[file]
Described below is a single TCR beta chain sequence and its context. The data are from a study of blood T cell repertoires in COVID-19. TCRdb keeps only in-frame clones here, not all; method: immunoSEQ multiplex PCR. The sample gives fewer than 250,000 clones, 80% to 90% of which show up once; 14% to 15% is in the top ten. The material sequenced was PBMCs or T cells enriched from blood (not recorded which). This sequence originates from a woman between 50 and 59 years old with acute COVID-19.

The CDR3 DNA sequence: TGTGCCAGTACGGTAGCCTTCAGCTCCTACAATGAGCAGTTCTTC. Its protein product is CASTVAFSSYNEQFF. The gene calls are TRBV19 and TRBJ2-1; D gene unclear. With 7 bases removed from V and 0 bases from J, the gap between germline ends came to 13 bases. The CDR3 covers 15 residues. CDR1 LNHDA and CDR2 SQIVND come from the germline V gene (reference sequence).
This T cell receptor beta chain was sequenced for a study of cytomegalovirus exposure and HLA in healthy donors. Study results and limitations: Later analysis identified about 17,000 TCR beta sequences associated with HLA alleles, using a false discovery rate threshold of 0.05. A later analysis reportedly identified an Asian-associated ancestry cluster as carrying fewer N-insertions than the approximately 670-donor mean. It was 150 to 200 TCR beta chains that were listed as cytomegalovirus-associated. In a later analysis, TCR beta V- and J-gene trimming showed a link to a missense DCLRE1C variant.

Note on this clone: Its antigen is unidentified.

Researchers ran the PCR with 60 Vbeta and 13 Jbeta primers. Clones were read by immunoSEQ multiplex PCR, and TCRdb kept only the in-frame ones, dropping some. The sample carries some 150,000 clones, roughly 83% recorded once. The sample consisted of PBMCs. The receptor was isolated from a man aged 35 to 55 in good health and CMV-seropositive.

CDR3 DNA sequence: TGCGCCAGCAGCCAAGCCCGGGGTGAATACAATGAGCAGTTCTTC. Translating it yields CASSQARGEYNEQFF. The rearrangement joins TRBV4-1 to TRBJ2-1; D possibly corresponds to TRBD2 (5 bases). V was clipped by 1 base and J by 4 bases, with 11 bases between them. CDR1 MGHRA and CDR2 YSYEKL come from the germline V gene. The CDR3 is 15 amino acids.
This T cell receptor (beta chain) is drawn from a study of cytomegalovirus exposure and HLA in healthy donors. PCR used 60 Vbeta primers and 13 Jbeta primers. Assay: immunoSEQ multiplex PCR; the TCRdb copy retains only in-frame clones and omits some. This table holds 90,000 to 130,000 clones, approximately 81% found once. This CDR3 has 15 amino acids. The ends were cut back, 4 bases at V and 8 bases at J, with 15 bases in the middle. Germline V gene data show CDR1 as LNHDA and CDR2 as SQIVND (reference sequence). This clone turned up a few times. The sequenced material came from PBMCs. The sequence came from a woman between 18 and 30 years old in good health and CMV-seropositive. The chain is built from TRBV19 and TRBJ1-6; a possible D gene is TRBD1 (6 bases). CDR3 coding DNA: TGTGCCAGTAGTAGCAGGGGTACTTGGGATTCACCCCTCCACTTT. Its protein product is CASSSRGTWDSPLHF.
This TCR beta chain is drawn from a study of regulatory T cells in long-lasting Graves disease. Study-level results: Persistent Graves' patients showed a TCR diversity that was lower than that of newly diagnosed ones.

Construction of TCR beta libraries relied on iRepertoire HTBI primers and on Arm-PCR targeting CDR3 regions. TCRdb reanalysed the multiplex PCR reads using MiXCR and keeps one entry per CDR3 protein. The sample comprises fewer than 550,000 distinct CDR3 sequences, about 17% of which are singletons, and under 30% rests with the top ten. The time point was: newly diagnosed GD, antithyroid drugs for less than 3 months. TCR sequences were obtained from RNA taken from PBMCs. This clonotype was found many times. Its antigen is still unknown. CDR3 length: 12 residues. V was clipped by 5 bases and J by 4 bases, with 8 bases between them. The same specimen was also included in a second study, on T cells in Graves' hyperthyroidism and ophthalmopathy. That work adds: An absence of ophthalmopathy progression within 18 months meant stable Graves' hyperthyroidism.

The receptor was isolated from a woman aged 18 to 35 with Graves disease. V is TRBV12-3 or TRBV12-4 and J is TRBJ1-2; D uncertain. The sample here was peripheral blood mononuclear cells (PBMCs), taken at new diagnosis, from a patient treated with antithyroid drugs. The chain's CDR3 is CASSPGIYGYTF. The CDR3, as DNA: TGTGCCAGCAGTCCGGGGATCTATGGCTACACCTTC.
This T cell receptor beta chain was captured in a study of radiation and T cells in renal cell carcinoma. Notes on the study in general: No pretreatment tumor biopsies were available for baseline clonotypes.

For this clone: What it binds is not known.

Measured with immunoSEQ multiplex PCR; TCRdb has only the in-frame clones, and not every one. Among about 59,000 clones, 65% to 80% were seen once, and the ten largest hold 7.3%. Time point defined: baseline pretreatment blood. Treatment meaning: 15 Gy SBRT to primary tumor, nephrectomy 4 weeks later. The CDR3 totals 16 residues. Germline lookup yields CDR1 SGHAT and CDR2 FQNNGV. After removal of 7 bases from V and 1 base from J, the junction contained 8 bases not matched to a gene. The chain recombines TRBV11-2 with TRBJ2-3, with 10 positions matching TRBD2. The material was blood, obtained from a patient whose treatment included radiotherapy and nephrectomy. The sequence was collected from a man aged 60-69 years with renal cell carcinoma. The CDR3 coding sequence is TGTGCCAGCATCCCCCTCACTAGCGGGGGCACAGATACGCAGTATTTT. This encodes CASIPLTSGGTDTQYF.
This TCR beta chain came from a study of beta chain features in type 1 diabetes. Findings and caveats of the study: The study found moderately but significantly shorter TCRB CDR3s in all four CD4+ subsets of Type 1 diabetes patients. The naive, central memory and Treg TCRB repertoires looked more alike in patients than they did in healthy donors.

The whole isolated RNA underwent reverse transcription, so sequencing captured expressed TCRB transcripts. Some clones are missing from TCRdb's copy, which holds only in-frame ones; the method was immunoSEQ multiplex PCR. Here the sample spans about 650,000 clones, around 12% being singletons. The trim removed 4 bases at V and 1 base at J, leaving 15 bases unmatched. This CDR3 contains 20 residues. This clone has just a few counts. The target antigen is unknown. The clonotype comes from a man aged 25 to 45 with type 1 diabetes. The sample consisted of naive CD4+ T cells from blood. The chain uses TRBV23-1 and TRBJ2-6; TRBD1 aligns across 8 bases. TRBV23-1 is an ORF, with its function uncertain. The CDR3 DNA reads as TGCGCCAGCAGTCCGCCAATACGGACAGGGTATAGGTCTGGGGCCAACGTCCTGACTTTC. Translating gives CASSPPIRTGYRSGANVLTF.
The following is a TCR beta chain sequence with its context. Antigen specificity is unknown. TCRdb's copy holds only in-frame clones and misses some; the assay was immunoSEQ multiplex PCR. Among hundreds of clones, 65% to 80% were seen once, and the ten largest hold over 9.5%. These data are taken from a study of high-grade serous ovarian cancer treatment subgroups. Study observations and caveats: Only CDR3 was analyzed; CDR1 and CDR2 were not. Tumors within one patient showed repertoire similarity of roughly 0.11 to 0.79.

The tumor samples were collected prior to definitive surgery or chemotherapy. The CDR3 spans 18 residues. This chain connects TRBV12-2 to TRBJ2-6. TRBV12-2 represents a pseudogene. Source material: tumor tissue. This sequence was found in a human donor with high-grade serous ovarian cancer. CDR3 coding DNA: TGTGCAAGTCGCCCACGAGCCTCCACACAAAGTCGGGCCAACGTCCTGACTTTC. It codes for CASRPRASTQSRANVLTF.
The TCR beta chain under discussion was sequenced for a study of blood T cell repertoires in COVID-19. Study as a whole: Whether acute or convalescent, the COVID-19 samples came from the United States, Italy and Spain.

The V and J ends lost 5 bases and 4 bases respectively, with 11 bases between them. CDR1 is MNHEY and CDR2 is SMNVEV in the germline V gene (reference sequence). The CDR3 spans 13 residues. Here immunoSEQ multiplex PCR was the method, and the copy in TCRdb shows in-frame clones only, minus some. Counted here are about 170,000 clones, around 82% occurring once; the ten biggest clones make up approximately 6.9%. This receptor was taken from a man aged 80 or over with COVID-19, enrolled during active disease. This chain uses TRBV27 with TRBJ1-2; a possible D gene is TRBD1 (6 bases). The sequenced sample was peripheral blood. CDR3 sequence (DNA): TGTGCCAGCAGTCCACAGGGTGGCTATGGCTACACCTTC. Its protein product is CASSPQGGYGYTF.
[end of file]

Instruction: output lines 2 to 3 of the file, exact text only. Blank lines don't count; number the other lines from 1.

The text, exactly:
The CDR3 DNA sequence: TGTGCCAGTACGGTAGCCTTCAGCTCCTACAATGAGCAGTTCTTC. Its protein product is CASTVAFSSYNEQFF. The gene calls are TRBV19 and TRBJ2-1; D gene unclear. With 7 bases removed from V and 0 bases from J, the gap between germline ends came to 13 bases. The CDR3 covers 15 residues. CDR1 LNHDA and CDR2 SQIVND come from the germline V gene (reference sequence).
This T cell receptor beta chain was sequenced for a study of cytomegalovirus exposure and HLA in healthy donors. Study results and limitations: Later analysis identified about 17,000 TCR beta sequences associated with HLA alleles, using a false discovery rate threshold of 0.05. A later analysis reportedly identified an Asian-associated ancestry cluster as carrying fewer N-insertions than the approximately 670-donor mean. It was 150 to 200 TCR beta chains that were listed as cytomegalovirus-associated. In a later analysis, TCR beta V- and J-gene trimming showed a link to a missense DCLRE1C variant.